oh, the grammar

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#28

American-british-cultural-differences-confusion

actuallyiscoops Report

Kori K. Warriner
Community Member
3 years ago

I like knobjockey. I might have to use it.

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#29

American-british-cultural-differences-confusion

tyleroakley Report

Daria B
Community Member
3 years ago

Makes sense, but.... I'm sure U.S.A. doesn't have the same accent in each state, just like the U.K. accents vary by countries and regions. Even in one single city of London you can differentiate between particular accents depending on the part of the city, no? Sorry, I'm an overthinker. *shrug*

Joe Sauer
Community Member
3 years ago

You hit the nail on the head Daria. There's the east coast accent, which differs from city to city, the southern draw, and if you live in the northern U.S., you start sounding like you're Canadian. Plus lots of others.

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Stu McKenzie
Community Member
3 years ago

Not the case, the various accents in the US are an amalgam of the various accents of those that left Europe and moved to the US. Lots of Irish and Scottish influence for example

Jonathan Ferguson
Community Member
3 years ago

Yes, there are isolated US accents that are probably close to the "levelled" accent originally developed, but the generic mid-west accent is very different to the southern English 16th century accent. The only thing in common is the rhotic R.

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Adam Gibson
Community Member
3 years ago

This just isn't true

David Thalenberg
Community Member
3 years ago

The American Southern drawl is an English upper-class accent from the 18th century. The old Brooklyn accent, heard in films from the Thirties, is similar to a lower-class English accent from the same century. The standard American accent of today is not far off the accent you hear in parts of western Ireland. The American South was heavily populated by English debtors, working off their prison sentences, so there are a few variations in the Southern accent, corresponding to upper and lower classes. Maryland and Delaware were settled before New England. The New England accents? No idea, but they may have been from the East of England.

Stille20
Community Member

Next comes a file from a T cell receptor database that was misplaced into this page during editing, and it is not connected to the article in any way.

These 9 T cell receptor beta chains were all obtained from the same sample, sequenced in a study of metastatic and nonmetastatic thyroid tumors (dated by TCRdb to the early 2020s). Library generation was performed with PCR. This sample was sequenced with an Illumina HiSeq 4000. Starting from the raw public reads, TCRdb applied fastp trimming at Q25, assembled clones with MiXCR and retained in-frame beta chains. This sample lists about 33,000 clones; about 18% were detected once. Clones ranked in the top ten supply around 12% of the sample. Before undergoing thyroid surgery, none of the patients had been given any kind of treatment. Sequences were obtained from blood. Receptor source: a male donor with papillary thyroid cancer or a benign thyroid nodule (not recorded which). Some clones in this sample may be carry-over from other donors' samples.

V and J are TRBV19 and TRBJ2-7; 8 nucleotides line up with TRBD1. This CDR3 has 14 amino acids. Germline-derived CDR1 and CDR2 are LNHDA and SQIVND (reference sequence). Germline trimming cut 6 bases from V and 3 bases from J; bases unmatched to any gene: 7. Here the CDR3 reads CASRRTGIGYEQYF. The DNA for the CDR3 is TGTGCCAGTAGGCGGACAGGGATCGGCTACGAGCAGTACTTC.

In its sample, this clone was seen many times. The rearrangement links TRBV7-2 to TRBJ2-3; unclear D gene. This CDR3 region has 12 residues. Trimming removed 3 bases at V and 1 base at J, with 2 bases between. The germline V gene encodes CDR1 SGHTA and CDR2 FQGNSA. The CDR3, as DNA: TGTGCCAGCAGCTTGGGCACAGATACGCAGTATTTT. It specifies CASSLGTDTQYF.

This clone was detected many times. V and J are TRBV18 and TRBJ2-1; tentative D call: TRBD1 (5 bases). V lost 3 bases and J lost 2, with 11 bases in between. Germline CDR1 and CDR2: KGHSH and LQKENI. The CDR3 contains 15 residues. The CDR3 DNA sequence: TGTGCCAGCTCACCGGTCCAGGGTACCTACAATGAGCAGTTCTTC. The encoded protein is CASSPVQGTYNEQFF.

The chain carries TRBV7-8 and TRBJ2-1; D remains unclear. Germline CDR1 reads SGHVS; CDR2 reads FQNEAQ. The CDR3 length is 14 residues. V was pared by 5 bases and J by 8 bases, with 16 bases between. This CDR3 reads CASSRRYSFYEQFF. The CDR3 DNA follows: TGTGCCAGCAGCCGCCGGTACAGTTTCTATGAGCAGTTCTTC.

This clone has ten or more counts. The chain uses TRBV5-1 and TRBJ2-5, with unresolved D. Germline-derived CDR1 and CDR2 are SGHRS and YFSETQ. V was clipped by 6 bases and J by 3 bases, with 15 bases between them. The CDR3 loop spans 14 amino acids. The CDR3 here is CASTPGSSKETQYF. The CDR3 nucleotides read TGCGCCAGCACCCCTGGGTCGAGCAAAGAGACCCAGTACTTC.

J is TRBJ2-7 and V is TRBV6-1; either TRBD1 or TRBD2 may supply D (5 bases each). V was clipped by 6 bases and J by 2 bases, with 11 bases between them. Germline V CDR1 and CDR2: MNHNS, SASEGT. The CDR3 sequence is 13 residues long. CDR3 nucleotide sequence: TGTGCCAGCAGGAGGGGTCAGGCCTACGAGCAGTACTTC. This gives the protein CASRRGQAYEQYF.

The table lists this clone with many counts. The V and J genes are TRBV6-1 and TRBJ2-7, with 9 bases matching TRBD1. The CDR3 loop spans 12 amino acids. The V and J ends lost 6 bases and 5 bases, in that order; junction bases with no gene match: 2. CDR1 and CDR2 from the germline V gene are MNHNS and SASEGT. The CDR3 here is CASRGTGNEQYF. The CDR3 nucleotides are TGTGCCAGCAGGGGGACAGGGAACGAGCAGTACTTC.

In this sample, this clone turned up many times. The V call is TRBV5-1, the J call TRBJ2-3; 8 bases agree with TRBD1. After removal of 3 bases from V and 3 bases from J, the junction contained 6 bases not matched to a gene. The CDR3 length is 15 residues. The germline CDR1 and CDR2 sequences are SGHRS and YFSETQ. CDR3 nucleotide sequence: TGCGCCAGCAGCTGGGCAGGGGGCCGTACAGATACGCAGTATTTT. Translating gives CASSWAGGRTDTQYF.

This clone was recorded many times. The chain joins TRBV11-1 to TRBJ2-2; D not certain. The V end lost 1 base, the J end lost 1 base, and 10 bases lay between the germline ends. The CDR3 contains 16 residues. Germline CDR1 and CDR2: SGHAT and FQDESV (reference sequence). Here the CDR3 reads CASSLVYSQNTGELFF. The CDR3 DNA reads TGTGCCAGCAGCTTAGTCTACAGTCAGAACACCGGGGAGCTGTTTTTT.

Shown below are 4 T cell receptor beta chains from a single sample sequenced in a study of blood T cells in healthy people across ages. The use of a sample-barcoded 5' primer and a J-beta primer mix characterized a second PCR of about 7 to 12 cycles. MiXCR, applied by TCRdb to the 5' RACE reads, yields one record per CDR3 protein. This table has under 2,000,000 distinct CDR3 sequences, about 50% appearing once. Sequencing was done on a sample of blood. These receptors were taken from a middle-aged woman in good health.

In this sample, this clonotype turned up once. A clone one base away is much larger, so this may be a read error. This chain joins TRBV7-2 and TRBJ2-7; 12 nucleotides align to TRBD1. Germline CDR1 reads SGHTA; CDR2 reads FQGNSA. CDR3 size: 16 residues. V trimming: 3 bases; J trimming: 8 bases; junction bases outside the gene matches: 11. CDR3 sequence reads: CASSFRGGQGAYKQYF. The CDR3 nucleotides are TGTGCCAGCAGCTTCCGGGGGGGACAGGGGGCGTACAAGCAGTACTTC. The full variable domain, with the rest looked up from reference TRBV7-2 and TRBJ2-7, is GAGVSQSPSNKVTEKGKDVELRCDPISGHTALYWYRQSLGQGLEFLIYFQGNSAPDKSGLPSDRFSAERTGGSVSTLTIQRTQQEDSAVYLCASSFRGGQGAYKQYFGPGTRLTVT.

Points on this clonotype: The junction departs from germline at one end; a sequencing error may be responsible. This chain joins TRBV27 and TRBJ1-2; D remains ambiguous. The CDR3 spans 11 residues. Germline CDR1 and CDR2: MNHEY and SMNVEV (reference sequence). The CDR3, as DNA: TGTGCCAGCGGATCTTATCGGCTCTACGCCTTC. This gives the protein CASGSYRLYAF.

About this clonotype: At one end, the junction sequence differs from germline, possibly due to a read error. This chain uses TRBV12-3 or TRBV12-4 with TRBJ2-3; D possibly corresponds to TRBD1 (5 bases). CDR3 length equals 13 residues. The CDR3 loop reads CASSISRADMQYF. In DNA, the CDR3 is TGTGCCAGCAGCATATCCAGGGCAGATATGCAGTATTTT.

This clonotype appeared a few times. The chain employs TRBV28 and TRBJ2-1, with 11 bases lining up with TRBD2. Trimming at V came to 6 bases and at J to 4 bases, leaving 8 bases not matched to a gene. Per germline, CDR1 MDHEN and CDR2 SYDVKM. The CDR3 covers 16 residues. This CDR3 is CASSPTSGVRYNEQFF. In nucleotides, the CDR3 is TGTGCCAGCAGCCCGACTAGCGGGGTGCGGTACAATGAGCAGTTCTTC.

3 years ago

Language evolves over time; so really this is untrue.

DE Ray
Community Member
3 years ago

Specifically the northern Virginian accent is suspected to be the closest to Shakespearean English - however, that accent is dying in the US as well. Far fewer speakers than there used to be.

Charlotte Powell
Community Member
3 years ago

How do you exoplain Australian accent then?

Jonathan Ferguson
Community Member
3 years ago

Its basically a modified amalgam of early 19th century London accents. Australia, NZ, S. Africa etc were settled after English standardised on the non-Rhotic pronunciation of the letter "R", the US & Canada before it, hence the major difference.

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Judit Thoma
Community Member
3 years ago

Actually, most of the USA was not speaking English when they sailed over so I would think it is some mixture of accents. For example French has a clear influance on it in words like fiancé, genre, etc.

Jonathan Ferguson
Community Member
3 years ago

The original 13 colonies very much did speak English as the dominant language. The French influence on English comes from the Norman invasion and later loanwords that are common to both British & American English.

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Blue Cicada
Community Member
3 years ago

Ahem. There is no one British accent!! Manchester doesn't sound like London or S England. Then you've got Welsh, Cornish, Scottish, N Irish.

Ben Weaver
Community Member
3 years ago

True, all those are distinct accents, each with their own unique characteristics and in that context they're all very different, but when compared to, say, Jamaican English it quickly becomes clear that those various English accents, different as they are, are all one thing and Jamaican is something else altogether.